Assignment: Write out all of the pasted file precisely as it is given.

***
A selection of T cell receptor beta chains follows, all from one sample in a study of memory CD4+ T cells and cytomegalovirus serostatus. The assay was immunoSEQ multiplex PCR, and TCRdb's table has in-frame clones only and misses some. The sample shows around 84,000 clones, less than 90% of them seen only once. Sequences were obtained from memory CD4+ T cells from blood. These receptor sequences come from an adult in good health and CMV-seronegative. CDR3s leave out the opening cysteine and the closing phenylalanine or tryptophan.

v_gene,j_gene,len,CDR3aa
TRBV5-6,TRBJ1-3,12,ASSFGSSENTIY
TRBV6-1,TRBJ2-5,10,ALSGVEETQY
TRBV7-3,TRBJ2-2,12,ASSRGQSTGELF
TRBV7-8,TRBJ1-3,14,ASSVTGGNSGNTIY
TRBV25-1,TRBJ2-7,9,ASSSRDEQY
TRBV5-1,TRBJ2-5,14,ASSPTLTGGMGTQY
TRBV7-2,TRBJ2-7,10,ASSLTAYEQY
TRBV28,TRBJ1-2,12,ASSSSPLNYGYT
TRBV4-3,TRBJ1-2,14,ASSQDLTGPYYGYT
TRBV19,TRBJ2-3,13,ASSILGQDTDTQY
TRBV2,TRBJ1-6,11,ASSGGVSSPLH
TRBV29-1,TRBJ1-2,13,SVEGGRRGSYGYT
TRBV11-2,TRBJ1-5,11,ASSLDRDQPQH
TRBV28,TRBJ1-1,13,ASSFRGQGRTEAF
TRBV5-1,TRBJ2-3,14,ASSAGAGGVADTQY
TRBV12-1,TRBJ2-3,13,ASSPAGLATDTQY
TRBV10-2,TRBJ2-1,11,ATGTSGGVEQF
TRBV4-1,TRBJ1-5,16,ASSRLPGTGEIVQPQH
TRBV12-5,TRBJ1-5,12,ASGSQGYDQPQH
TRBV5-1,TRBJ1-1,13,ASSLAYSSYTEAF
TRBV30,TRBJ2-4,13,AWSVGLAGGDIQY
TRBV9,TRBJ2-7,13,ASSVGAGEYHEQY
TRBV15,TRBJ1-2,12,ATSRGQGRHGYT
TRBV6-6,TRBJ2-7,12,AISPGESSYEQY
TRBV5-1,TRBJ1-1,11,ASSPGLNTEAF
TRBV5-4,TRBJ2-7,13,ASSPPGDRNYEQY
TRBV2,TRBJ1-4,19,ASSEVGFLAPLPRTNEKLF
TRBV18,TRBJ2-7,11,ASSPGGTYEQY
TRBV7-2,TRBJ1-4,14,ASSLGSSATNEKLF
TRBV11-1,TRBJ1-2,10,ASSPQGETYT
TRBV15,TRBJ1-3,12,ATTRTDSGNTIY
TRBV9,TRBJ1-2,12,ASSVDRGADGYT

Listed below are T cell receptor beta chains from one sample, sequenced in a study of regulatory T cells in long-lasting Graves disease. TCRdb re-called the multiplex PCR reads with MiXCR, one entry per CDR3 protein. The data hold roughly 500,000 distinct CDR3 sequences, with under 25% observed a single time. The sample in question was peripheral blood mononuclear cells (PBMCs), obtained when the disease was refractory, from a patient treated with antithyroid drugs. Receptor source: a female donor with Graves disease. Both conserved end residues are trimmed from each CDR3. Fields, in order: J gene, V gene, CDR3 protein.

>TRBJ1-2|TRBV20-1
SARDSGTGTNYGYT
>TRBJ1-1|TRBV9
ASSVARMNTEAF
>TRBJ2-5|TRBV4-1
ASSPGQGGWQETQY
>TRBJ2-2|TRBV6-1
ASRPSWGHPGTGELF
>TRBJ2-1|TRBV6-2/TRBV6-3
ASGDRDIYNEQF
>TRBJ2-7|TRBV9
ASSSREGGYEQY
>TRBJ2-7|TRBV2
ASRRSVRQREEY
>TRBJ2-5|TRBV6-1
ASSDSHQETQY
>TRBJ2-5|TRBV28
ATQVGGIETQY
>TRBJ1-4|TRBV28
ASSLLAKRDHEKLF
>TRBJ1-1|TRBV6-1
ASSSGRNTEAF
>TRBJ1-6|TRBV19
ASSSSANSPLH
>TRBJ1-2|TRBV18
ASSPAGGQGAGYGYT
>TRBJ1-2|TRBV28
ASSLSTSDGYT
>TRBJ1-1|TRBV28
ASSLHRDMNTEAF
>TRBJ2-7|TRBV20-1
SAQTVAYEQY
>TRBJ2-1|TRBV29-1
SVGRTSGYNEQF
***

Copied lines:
A selection of T cell receptor beta chains follows, all from one sample in a study of memory CD4+ T cells and cytomegalovirus serostatus. The assay was immunoSEQ multiplex PCR, and TCRdb's table has in-frame clones only and misses some. The sample shows around 84,000 clones, less than 90% of them seen only once. Sequences were obtained from memory CD4+ T cells from blood. These receptor sequences come from an adult in good health and CMV-seronegative. CDR3s leave out the opening cysteine and the closing phenylalanine or tryptophan.

v_gene,j_gene,len,CDR3aa
TRBV5-6,TRBJ1-3,12,ASSFGSSENTIY
TRBV6-1,TRBJ2-5,10,ALSGVEETQY
TRBV7-3,TRBJ2-2,12,ASSRGQSTGELF
TRBV7-8,TRBJ1-3,14,ASSVTGGNSGNTIY
TRBV25-1,TRBJ2-7,9,ASSSRDEQY
TRBV5-1,TRBJ2-5,14,ASSPTLTGGMGTQY
TRBV7-2,TRBJ2-7,10,ASSLTAYEQY
TRBV28,TRBJ1-2,12,ASSSSPLNYGYT
TRBV4-3,TRBJ1-2,14,ASSQDLTGPYYGYT
TRBV19,TRBJ2-3,13,ASSILGQDTDTQY
TRBV2,TRBJ1-6,11,ASSGGVSSPLH
TRBV29-1,TRBJ1-2,13,SVEGGRRGSYGYT
TRBV11-2,TRBJ1-5,11,ASSLDRDQPQH
TRBV28,TRBJ1-1,13,ASSFRGQGRTEAF
TRBV5-1,TRBJ2-3,14,ASSAGAGGVADTQY
TRBV12-1,TRBJ2-3,13,ASSPAGLATDTQY
TRBV10-2,TRBJ2-1,11,ATGTSGGVEQF
TRBV4-1,TRBJ1-5,16,ASSRLPGTGEIVQPQH
TRBV12-5,TRBJ1-5,12,ASGSQGYDQPQH
TRBV5-1,TRBJ1-1,13,ASSLAYSSYTEAF
TRBV30,TRBJ2-4,13,AWSVGLAGGDIQY
TRBV9,TRBJ2-7,13,ASSVGAGEYHEQY
TRBV15,TRBJ1-2,12,ATSRGQGRHGYT
TRBV6-6,TRBJ2-7,12,AISPGESSYEQY
TRBV5-1,TRBJ1-1,11,ASSPGLNTEAF
TRBV5-4,TRBJ2-7,13,ASSPPGDRNYEQY
TRBV2,TRBJ1-4,19,ASSEVGFLAPLPRTNEKLF
TRBV18,TRBJ2-7,11,ASSPGGTYEQY
TRBV7-2,TRBJ1-4,14,ASSLGSSATNEKLF
TRBV11-1,TRBJ1-2,10,ASSPQGETYT
TRBV15,TRBJ1-3,12,ATTRTDSGNTIY
TRBV9,TRBJ1-2,12,ASSVDRGADGYT

Listed below are T cell receptor beta chains from one sample, sequenced in a study of regulatory T cells in long-lasting Graves disease. TCRdb re-called the multiplex PCR reads with MiXCR, one entry per CDR3 protein. The data hold roughly 500,000 distinct CDR3 sequences, with under 25% observed a single time. The sample in question was peripheral blood mononuclear cells (PBMCs), obtained when the disease was refractory, from a patient treated with antithyroid drugs. Receptor source: a female donor with Graves disease. Both conserved end residues are trimmed from each CDR3. Fields, in order: J gene, V gene, CDR3 protein.

>TRBJ1-2|TRBV20-1
SARDSGTGTNYGYT
>TRBJ1-1|TRBV9
ASSVARMNTEAF
>TRBJ2-5|TRBV4-1
ASSPGQGGWQETQY
>TRBJ2-2|TRBV6-1
ASRPSWGHPGTGELF
>TRBJ2-1|TRBV6-2/TRBV6-3
ASGDRDIYNEQF
>TRBJ2-7|TRBV9
ASSSREGGYEQY
>TRBJ2-7|TRBV2
ASRRSVRQREEY
>TRBJ2-5|TRBV6-1
ASSDSHQETQY
>TRBJ2-5|TRBV28
ATQVGGIETQY
>TRBJ1-4|TRBV28
ASSLLAKRDHEKLF
>TRBJ1-1|TRBV6-1
ASSSGRNTEAF
>TRBJ1-6|TRBV19
ASSSSANSPLH
>TRBJ1-2|TRBV18
ASSPAGGQGAGYGYT
>TRBJ1-2|TRBV28
ASSLSTSDGYT
>TRBJ1-1|TRBV28
ASSLHRDMNTEAF
>TRBJ2-7|TRBV20-1
SAQTVAYEQY
>TRBJ2-1|TRBV29-1
SVGRTSGYNEQF